The strikes that have "crippled" France for the past two weeks look to be winding down now that the government has approved President Nicolas Sarkozy's controversial pension-plan overhaul, which triggered the unrest. Even so, another general strike on Thursday is grounding flights, halting trains, and shutting down gas stations. (Watch a Russia Today report about the strikes.) Here are some of the numbers behind the protesters' two-week battle with the French government over pension reform:

1.1 million
Number of people who took to the streets to protest Sarkozy's bill, according to the police

3.5 million
Number of people who took to the streets to protest Sarkozy's bill, according to the labor unions

Number of schools shut down by students skipping class to join protests

10,000 tons
Amount of garbage piled up on the streets of Marseilles as of Oct. 26. Garbage collectors were on strike for two weeks.

Number of oil refineries closed at the height of the protests. There are only 12 refineries in the country.

Number of oil refineries that reopened following government approval of the bill

Number of gas stations reported to have run dry during the oil refinery strikes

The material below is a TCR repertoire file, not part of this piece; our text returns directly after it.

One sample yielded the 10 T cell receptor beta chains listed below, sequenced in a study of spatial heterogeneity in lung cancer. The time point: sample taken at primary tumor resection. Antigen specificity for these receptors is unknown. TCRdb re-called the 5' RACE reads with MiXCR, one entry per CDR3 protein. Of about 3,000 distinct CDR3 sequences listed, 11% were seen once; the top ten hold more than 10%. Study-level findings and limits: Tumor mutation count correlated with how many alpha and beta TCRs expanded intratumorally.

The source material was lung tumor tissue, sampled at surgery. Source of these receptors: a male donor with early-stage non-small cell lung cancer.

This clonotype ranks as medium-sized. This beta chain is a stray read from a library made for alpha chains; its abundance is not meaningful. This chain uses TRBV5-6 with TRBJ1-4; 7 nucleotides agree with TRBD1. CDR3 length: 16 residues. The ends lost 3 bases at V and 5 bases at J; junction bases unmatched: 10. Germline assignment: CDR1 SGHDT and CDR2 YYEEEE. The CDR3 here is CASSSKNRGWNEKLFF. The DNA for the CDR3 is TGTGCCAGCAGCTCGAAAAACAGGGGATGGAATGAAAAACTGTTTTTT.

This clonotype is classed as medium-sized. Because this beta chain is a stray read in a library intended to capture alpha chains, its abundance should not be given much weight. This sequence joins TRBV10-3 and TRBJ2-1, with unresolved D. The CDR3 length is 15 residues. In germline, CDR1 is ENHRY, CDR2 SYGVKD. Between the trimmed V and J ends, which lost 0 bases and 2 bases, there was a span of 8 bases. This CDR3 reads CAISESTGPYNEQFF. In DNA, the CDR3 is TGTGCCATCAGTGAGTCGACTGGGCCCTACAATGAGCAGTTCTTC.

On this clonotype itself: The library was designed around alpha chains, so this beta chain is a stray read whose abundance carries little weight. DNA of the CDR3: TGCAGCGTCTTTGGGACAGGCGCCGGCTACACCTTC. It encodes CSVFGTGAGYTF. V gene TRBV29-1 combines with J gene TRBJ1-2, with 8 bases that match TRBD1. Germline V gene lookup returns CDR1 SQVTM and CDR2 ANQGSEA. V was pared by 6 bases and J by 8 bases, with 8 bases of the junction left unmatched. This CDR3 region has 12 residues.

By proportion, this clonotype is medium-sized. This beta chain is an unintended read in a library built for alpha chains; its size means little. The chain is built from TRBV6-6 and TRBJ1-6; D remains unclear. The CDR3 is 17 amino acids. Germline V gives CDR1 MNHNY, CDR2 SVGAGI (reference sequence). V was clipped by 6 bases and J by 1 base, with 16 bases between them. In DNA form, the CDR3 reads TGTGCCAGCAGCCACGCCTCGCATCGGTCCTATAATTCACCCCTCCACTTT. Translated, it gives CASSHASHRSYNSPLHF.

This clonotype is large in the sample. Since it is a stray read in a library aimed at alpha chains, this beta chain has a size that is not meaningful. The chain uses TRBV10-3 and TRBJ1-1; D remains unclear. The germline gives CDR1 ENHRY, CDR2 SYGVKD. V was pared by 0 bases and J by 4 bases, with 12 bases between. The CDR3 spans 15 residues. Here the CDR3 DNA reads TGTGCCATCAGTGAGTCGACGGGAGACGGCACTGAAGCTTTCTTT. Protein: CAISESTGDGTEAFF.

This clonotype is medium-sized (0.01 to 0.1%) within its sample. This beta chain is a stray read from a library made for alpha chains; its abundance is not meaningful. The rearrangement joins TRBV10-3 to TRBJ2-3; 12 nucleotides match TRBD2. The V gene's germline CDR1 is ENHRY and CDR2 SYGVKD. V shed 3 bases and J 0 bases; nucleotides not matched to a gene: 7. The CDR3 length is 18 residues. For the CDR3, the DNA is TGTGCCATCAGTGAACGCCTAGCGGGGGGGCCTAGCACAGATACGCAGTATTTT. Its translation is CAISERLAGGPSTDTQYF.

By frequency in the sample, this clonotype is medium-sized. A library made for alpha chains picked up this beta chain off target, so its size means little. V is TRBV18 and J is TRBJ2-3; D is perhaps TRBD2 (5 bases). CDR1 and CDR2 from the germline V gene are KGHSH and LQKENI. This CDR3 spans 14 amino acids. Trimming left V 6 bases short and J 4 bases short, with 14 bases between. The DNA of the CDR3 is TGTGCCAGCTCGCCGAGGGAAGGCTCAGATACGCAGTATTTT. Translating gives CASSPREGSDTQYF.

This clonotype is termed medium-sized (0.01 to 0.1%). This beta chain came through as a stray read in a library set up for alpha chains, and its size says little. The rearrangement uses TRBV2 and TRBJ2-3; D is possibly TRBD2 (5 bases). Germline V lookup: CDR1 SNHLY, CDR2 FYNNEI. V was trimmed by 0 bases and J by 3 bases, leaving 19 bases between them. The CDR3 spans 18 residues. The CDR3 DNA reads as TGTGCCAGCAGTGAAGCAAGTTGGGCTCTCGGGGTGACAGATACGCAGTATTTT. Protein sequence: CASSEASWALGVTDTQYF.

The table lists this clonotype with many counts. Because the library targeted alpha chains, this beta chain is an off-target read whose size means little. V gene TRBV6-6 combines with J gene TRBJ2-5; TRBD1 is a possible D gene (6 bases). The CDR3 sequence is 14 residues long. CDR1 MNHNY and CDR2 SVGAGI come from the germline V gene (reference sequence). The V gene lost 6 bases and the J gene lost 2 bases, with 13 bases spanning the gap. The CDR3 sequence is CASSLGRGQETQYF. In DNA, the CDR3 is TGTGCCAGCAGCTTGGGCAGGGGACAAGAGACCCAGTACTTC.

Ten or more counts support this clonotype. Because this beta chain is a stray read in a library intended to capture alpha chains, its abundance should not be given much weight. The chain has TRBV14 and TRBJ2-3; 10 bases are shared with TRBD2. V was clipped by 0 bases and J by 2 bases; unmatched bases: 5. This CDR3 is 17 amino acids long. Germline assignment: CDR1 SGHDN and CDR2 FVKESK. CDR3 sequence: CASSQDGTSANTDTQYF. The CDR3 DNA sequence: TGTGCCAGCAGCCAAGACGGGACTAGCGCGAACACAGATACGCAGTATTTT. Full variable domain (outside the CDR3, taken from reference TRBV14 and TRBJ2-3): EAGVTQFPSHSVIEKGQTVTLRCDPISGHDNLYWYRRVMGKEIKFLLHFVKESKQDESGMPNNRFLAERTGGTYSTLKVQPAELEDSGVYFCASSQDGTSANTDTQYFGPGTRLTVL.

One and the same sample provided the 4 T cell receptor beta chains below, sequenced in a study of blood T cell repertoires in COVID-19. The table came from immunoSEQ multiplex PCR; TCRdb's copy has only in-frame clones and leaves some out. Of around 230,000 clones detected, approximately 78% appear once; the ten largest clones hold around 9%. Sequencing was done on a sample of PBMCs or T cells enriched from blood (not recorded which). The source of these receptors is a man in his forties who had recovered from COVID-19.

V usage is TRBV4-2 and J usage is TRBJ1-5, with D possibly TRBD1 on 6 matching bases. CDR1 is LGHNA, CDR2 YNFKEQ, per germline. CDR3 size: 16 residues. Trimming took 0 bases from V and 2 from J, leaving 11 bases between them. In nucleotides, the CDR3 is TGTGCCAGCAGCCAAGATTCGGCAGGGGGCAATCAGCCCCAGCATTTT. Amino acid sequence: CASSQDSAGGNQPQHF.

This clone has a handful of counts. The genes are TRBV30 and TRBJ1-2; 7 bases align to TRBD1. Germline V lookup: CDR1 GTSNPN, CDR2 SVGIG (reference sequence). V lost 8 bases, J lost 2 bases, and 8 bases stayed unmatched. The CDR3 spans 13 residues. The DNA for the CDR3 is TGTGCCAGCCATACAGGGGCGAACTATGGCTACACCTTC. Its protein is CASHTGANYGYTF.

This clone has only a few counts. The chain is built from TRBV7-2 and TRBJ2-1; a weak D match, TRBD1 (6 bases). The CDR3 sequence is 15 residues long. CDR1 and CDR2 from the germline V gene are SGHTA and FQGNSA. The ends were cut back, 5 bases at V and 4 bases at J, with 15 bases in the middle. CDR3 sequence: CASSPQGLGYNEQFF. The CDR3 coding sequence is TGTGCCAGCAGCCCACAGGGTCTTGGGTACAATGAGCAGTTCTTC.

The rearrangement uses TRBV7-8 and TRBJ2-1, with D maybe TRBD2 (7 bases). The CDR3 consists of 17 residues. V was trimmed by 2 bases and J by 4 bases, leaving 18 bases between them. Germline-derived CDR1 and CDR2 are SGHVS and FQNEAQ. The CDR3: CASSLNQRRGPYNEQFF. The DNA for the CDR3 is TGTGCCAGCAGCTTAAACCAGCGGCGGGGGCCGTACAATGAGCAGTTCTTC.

Number of days during which France's labor unions have held general strikes, effectively shutting down the country. Several industry sectors have held rolling strikes. A sixth general strike is proposed for Nov. 6.

5 percent
Share of French workers who are members of a labor union

$560 million
Amount the strikes and protests are costing the French economy each day

69 percent
Share of the French population opposing President Sarkozy's pension bill

29 percent
Sarkozy's approval rating, the lowest ever recorded for a French president

9.7 percent
France's jobless rate, almost exactly the same as that of the U.S. (9.6 percent)

The minimum age at which French government employees can now retire. Sarkozy's bill raised it two years from 60. Workers will not be able to get a full pension until they turn 67, up from 65.

$14.7 billion
Current shortfall in France's state pension fund. One out of 10 pensions is paid for through government borrowing.

$68 billion
Projected shortfall in French pension funds by 2020 without a change in policy

$500 billion
Current shortfall in California's public pension fund

$1 trillion to $3 trillion
Current shortfall in combined U.S. state pensions, according to a study by the University of Chicago

Sources: Daily Mail, Business Week, Christian Science Monitor, CNN, Wall Street Journal, Reuters